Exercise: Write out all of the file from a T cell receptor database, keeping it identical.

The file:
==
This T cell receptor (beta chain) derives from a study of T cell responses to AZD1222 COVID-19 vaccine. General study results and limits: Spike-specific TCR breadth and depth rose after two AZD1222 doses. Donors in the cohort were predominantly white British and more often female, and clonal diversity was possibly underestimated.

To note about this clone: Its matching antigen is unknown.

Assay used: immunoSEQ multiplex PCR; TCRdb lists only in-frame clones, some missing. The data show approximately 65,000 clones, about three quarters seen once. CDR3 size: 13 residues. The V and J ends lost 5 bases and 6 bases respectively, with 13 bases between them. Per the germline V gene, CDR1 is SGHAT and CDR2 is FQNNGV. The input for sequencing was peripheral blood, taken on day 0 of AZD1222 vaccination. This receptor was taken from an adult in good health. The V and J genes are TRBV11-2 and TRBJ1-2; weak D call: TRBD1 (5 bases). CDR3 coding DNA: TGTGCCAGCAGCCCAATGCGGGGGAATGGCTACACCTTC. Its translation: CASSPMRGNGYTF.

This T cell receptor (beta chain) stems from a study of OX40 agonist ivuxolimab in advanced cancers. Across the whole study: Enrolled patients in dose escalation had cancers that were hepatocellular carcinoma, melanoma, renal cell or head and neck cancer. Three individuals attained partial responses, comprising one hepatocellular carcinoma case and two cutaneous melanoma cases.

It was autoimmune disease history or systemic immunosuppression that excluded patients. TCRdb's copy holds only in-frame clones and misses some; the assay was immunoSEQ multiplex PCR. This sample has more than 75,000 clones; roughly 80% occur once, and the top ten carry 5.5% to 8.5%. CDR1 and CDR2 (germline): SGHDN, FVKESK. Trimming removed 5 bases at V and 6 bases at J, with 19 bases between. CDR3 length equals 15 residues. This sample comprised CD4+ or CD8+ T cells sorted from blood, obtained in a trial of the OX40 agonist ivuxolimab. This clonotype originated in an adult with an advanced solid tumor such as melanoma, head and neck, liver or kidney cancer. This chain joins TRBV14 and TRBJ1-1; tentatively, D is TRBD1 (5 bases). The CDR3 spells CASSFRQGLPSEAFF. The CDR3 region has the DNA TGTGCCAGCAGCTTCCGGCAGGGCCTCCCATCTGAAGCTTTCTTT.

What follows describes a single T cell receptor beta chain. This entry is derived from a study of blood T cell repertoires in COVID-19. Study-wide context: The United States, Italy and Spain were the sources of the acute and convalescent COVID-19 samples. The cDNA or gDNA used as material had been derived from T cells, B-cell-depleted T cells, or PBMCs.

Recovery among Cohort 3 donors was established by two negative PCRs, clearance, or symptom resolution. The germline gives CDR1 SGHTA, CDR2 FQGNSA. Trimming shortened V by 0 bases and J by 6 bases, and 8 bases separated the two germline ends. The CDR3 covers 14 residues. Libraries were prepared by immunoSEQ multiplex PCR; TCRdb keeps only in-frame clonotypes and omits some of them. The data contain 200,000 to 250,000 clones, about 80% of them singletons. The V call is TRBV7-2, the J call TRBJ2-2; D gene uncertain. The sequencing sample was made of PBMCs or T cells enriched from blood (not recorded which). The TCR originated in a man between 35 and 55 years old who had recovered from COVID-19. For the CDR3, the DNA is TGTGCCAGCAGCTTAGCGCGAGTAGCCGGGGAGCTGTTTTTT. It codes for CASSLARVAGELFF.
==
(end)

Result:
This T cell receptor (beta chain) derives from a study of T cell responses to AZD1222 COVID-19 vaccine. General study results and limits: Spike-specific TCR breadth and depth rose after two AZD1222 doses. Donors in the cohort were predominantly white British and more often female, and clonal diversity was possibly underestimated.

To note about this clone: Its matching antigen is unknown.

Assay used: immunoSEQ multiplex PCR; TCRdb lists only in-frame clones, some missing. The data show approximately 65,000 clones, about three quarters seen once. CDR3 size: 13 residues. The V and J ends lost 5 bases and 6 bases respectively, with 13 bases between them. Per the germline V gene, CDR1 is SGHAT and CDR2 is FQNNGV. The input for sequencing was peripheral blood, taken on day 0 of AZD1222 vaccination. This receptor was taken from an adult in good health. The V and J genes are TRBV11-2 and TRBJ1-2; weak D call: TRBD1 (5 bases). CDR3 coding DNA: TGTGCCAGCAGCCCAATGCGGGGGAATGGCTACACCTTC. Its translation: CASSPMRGNGYTF.

This T cell receptor (beta chain) stems from a study of OX40 agonist ivuxolimab in advanced cancers. Across the whole study: Enrolled patients in dose escalation had cancers that were hepatocellular carcinoma, melanoma, renal cell or head and neck cancer. Three individuals attained partial responses, comprising one hepatocellular carcinoma case and two cutaneous melanoma cases.

It was autoimmune disease history or systemic immunosuppression that excluded patients. TCRdb's copy holds only in-frame clones and misses some; the assay was immunoSEQ multiplex PCR. This sample has more than 75,000 clones; roughly 80% occur once, and the top ten carry 5.5% to 8.5%. CDR1 and CDR2 (germline): SGHDN, FVKESK. Trimming removed 5 bases at V and 6 bases at J, with 19 bases between. CDR3 length equals 15 residues. This sample comprised CD4+ or CD8+ T cells sorted from blood, obtained in a trial of the OX40 agonist ivuxolimab. This clonotype originated in an adult with an advanced solid tumor such as melanoma, head and neck, liver or kidney cancer. This chain joins TRBV14 and TRBJ1-1; tentatively, D is TRBD1 (5 bases). The CDR3 spells CASSFRQGLPSEAFF. The CDR3 region has the DNA TGTGCCAGCAGCTTCCGGCAGGGCCTCCCATCTGAAGCTTTCTTT.

What follows describes a single T cell receptor beta chain. This entry is derived from a study of blood T cell repertoires in COVID-19. Study-wide context: The United States, Italy and Spain were the sources of the acute and convalescent COVID-19 samples. The cDNA or gDNA used as material had been derived from T cells, B-cell-depleted T cells, or PBMCs.

Recovery among Cohort 3 donors was established by two negative PCRs, clearance, or symptom resolution. The germline gives CDR1 SGHTA, CDR2 FQGNSA. Trimming shortened V by 0 bases and J by 6 bases, and 8 bases separated the two germline ends. The CDR3 covers 14 residues. Libraries were prepared by immunoSEQ multiplex PCR; TCRdb keeps only in-frame clonotypes and omits some of them. The data contain 200,000 to 250,000 clones, about 80% of them singletons. The V call is TRBV7-2, the J call TRBJ2-2; D gene uncertain. The sequencing sample was made of PBMCs or T cells enriched from blood (not recorded which). The TCR originated in a man between 35 and 55 years old who had recovered from COVID-19. For the CDR3, the DNA is TGTGCCAGCAGCTTAGCGCGAGTAGCCGGGGAGCTGTTTTTT. It codes for CASSLARVAGELFF.